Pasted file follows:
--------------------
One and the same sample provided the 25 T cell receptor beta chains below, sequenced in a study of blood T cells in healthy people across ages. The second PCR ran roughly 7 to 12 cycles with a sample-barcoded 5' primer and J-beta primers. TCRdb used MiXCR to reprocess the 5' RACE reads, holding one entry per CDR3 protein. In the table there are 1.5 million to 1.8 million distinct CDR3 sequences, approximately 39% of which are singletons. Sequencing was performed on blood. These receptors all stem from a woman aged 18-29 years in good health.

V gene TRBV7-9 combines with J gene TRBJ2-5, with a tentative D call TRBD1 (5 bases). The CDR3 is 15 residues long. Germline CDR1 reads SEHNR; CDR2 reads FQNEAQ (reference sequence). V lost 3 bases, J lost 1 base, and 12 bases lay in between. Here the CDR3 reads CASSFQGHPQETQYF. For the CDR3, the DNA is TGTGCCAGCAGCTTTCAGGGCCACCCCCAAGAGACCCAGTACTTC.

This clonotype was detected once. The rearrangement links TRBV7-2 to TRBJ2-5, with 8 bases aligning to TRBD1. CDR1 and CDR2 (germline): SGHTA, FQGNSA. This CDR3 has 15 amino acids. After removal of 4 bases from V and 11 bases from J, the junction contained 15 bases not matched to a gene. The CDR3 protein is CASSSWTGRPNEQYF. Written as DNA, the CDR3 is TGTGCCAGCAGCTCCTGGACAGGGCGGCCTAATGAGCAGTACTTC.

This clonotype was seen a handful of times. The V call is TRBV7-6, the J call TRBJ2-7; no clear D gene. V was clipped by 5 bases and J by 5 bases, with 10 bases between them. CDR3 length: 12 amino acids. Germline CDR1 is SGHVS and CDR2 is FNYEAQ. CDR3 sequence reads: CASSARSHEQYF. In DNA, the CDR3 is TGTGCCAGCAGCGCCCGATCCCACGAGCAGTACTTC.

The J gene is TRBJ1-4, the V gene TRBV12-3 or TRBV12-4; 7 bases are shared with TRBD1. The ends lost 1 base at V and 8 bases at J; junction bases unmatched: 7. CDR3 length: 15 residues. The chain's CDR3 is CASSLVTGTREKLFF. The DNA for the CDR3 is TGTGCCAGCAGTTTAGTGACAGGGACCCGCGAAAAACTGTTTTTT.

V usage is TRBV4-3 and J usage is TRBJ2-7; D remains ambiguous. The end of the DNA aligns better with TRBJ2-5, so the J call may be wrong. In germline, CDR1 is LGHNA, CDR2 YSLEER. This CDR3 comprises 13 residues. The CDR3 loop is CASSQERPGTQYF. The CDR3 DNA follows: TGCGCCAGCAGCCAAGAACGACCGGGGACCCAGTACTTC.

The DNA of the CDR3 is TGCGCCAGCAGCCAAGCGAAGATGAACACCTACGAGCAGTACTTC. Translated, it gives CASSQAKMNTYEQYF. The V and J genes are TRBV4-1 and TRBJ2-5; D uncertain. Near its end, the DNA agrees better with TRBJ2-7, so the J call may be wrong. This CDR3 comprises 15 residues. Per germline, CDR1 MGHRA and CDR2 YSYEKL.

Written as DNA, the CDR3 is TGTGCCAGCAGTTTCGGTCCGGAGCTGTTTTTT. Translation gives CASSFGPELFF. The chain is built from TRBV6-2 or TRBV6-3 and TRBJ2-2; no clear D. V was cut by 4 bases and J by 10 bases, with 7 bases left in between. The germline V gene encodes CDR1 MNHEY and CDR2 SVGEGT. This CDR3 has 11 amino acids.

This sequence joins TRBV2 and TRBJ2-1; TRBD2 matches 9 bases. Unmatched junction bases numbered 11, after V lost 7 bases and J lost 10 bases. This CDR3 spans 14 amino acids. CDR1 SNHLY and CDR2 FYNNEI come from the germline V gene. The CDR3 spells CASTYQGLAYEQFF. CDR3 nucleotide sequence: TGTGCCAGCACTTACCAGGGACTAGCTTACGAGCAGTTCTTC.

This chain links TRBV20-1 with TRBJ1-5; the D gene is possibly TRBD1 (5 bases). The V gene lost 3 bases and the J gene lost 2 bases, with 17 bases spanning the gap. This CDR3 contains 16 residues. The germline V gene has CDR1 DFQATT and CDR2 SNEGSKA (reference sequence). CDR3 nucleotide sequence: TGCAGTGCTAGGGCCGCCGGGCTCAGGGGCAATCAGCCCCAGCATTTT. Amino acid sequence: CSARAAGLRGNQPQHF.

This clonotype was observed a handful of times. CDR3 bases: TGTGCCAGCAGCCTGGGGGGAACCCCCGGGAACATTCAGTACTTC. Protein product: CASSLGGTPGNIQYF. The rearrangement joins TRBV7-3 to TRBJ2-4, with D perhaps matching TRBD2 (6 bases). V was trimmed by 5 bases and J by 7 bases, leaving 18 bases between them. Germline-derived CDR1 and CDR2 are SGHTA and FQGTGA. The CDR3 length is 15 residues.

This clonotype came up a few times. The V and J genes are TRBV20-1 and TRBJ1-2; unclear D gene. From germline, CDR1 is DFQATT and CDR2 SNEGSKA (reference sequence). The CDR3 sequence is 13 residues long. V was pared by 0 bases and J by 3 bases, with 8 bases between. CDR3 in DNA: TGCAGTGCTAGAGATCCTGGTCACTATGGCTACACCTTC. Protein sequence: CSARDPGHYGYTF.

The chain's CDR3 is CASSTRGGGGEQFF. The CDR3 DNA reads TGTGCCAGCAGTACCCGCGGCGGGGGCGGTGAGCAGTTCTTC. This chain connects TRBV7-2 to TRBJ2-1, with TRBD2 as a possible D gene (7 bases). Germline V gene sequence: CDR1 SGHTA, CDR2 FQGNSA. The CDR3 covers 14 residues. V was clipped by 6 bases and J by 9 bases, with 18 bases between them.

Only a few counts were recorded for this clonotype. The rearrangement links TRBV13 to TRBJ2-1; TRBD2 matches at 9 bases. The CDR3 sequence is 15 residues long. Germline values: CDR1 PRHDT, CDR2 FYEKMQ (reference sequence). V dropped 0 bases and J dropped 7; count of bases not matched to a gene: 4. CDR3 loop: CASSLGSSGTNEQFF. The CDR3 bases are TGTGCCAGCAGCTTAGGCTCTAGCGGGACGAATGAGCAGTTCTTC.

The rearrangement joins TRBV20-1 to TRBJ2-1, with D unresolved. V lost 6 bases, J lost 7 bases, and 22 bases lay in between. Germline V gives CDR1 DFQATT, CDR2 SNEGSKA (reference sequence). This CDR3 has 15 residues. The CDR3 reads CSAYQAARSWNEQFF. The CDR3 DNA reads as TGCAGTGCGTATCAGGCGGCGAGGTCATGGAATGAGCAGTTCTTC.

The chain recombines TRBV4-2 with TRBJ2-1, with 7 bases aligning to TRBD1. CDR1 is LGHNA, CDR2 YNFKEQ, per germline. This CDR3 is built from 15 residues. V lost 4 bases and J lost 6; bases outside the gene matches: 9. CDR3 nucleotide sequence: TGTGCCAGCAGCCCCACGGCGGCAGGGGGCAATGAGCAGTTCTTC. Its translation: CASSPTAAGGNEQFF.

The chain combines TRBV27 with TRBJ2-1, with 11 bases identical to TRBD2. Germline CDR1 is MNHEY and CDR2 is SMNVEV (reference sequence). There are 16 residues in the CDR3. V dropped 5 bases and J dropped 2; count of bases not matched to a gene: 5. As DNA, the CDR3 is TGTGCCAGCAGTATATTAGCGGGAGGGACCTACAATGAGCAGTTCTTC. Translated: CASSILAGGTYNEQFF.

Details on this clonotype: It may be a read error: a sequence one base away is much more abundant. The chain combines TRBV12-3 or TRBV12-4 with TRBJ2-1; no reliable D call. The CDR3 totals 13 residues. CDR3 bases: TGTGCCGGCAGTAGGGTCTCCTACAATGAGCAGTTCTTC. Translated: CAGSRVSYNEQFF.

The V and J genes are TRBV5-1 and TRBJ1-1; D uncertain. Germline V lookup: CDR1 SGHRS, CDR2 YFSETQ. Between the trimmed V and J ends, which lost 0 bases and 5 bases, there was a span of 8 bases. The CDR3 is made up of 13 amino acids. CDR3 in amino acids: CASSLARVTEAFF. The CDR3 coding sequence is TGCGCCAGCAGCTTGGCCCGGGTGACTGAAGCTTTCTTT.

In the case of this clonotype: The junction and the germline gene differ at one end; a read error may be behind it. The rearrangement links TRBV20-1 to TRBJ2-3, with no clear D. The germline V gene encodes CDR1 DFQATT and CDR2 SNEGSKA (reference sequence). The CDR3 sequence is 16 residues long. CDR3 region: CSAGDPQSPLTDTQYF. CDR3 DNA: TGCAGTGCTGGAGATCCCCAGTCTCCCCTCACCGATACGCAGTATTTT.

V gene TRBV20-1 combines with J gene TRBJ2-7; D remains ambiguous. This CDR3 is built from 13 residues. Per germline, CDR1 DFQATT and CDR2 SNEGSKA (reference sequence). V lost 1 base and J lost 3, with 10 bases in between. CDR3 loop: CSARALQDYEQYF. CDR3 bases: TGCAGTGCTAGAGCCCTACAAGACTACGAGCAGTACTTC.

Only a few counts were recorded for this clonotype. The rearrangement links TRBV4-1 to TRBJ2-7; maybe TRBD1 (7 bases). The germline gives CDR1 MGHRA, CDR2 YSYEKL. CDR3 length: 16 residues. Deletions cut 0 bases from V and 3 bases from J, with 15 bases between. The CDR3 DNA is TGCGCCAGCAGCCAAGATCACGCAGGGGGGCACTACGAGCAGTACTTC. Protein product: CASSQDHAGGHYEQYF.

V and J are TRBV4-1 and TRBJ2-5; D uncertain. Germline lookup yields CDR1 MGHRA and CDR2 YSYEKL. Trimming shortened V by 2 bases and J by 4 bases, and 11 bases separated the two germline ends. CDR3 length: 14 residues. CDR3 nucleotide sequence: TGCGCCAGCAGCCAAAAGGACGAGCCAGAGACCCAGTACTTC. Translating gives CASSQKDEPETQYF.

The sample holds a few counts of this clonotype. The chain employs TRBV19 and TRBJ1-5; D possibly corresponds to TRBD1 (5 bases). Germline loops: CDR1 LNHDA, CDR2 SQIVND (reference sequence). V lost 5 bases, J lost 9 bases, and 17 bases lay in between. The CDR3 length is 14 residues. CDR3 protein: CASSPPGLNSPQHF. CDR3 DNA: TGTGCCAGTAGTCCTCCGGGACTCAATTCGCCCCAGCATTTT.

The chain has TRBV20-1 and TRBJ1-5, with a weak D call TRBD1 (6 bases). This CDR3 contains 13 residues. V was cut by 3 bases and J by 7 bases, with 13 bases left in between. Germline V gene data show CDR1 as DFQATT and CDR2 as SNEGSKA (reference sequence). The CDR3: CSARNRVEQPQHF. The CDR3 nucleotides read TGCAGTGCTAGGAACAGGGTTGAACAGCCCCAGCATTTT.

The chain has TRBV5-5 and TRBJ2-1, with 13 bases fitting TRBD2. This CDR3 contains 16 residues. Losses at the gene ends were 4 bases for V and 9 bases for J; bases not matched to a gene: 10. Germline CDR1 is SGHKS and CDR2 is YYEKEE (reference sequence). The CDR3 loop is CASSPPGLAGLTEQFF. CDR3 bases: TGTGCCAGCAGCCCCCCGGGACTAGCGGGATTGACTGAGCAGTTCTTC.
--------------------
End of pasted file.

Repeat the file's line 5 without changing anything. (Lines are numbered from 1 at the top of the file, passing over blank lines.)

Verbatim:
The J gene is TRBJ1-4, the V gene TRBV12-3 or TRBV12-4; 7 bases are shared with TRBD1. The ends lost 1 base at V and 8 bases at J; junction bases unmatched: 7. CDR3 length: 15 residues. The chain's CDR3 is CASSLVTGTREKLFF. The DNA for the CDR3 is TGTGCCAGCAGTTTAGTGACAGGGACCCGCGAAAAACTGTTTTTT.